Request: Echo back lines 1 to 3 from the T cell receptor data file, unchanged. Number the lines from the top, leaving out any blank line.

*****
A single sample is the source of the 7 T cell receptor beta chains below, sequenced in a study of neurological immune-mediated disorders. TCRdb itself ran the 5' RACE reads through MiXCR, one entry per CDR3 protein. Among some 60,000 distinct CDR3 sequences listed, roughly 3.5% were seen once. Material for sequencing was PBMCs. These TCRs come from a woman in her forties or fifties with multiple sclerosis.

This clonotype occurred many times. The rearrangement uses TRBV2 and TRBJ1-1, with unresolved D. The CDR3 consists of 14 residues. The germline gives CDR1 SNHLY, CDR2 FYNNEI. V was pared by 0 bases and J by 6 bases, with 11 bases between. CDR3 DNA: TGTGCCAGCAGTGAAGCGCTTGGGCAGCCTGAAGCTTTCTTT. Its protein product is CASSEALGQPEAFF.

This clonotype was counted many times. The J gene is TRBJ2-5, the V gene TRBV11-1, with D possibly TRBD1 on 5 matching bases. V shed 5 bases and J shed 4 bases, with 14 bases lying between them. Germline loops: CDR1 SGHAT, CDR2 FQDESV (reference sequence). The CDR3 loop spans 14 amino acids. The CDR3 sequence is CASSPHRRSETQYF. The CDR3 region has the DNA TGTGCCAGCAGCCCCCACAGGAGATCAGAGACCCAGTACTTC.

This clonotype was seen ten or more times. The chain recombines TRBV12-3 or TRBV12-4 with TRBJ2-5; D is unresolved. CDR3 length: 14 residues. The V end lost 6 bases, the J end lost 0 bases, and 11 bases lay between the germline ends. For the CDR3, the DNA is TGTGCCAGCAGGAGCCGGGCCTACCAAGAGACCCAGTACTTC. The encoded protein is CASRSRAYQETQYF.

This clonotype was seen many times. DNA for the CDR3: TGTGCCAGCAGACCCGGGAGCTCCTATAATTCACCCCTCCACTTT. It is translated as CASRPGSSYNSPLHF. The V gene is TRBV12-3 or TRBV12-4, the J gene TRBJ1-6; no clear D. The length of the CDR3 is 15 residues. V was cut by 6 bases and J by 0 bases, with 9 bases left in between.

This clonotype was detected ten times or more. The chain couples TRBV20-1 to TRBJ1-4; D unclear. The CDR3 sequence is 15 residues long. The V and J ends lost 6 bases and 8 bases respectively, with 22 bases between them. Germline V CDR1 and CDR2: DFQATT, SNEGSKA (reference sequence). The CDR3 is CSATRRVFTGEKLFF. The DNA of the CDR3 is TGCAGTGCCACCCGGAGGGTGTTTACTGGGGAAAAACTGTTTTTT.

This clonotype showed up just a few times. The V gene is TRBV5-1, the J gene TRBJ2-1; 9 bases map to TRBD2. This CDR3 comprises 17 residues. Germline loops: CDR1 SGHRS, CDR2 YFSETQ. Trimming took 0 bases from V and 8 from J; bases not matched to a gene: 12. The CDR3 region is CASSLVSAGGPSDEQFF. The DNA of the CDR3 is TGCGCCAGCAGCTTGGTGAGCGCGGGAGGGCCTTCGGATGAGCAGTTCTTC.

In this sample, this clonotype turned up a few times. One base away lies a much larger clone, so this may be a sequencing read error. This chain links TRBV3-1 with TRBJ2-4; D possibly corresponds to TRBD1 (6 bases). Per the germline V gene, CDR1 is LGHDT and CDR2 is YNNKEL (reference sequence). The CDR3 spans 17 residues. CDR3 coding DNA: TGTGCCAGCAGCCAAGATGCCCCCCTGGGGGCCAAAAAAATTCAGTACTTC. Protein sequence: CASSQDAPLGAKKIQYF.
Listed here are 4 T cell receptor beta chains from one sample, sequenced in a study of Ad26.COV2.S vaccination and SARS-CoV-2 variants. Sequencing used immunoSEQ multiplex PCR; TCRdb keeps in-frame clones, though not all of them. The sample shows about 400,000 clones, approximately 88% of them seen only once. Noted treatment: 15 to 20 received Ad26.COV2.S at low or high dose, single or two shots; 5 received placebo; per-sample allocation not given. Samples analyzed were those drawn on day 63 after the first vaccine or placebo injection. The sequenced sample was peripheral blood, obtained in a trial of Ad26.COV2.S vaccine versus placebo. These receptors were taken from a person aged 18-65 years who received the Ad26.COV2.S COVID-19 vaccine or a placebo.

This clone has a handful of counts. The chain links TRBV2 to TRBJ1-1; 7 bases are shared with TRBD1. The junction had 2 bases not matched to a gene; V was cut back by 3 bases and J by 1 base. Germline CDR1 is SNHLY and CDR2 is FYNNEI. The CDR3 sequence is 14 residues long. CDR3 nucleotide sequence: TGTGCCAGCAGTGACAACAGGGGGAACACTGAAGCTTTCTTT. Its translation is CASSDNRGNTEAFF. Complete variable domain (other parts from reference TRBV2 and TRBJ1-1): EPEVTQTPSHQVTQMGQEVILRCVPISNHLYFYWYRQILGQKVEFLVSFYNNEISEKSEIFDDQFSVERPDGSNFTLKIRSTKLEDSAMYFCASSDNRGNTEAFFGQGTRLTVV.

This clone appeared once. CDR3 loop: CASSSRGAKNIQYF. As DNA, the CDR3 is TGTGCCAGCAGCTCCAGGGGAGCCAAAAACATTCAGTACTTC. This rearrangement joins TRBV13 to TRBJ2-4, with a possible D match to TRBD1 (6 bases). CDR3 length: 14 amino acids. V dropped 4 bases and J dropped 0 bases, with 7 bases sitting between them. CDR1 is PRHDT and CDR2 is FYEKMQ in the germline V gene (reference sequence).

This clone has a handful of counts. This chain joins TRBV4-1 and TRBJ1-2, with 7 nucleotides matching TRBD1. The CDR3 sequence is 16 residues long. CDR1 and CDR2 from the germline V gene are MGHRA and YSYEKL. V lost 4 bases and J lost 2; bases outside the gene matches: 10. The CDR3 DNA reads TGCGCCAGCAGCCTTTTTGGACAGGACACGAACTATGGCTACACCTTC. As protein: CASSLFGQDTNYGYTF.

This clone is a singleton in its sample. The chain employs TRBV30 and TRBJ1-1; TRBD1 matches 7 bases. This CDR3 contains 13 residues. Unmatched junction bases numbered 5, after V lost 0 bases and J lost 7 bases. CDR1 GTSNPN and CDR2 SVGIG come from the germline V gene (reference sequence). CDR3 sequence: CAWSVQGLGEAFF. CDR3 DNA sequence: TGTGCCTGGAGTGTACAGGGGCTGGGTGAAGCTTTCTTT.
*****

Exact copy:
A single sample is the source of the 7 T cell receptor beta chains below, sequenced in a study of neurological immune-mediated disorders. TCRdb itself ran the 5' RACE reads through MiXCR, one entry per CDR3 protein. Among some 60,000 distinct CDR3 sequences listed, roughly 3.5% were seen once. Material for sequencing was PBMCs. These TCRs come from a woman in her forties or fifties with multiple sclerosis.

This clonotype occurred many times. The rearrangement uses TRBV2 and TRBJ1-1, with unresolved D. The CDR3 consists of 14 residues. The germline gives CDR1 SNHLY, CDR2 FYNNEI. V was pared by 0 bases and J by 6 bases, with 11 bases between. CDR3 DNA: TGTGCCAGCAGTGAAGCGCTTGGGCAGCCTGAAGCTTTCTTT. Its protein product is CASSEALGQPEAFF.

This clonotype was counted many times. The J gene is TRBJ2-5, the V gene TRBV11-1, with D possibly TRBD1 on 5 matching bases. V shed 5 bases and J shed 4 bases, with 14 bases lying between them. Germline loops: CDR1 SGHAT, CDR2 FQDESV (reference sequence). The CDR3 loop spans 14 amino acids. The CDR3 sequence is CASSPHRRSETQYF. The CDR3 region has the DNA TGTGCCAGCAGCCCCCACAGGAGATCAGAGACCCAGTACTTC.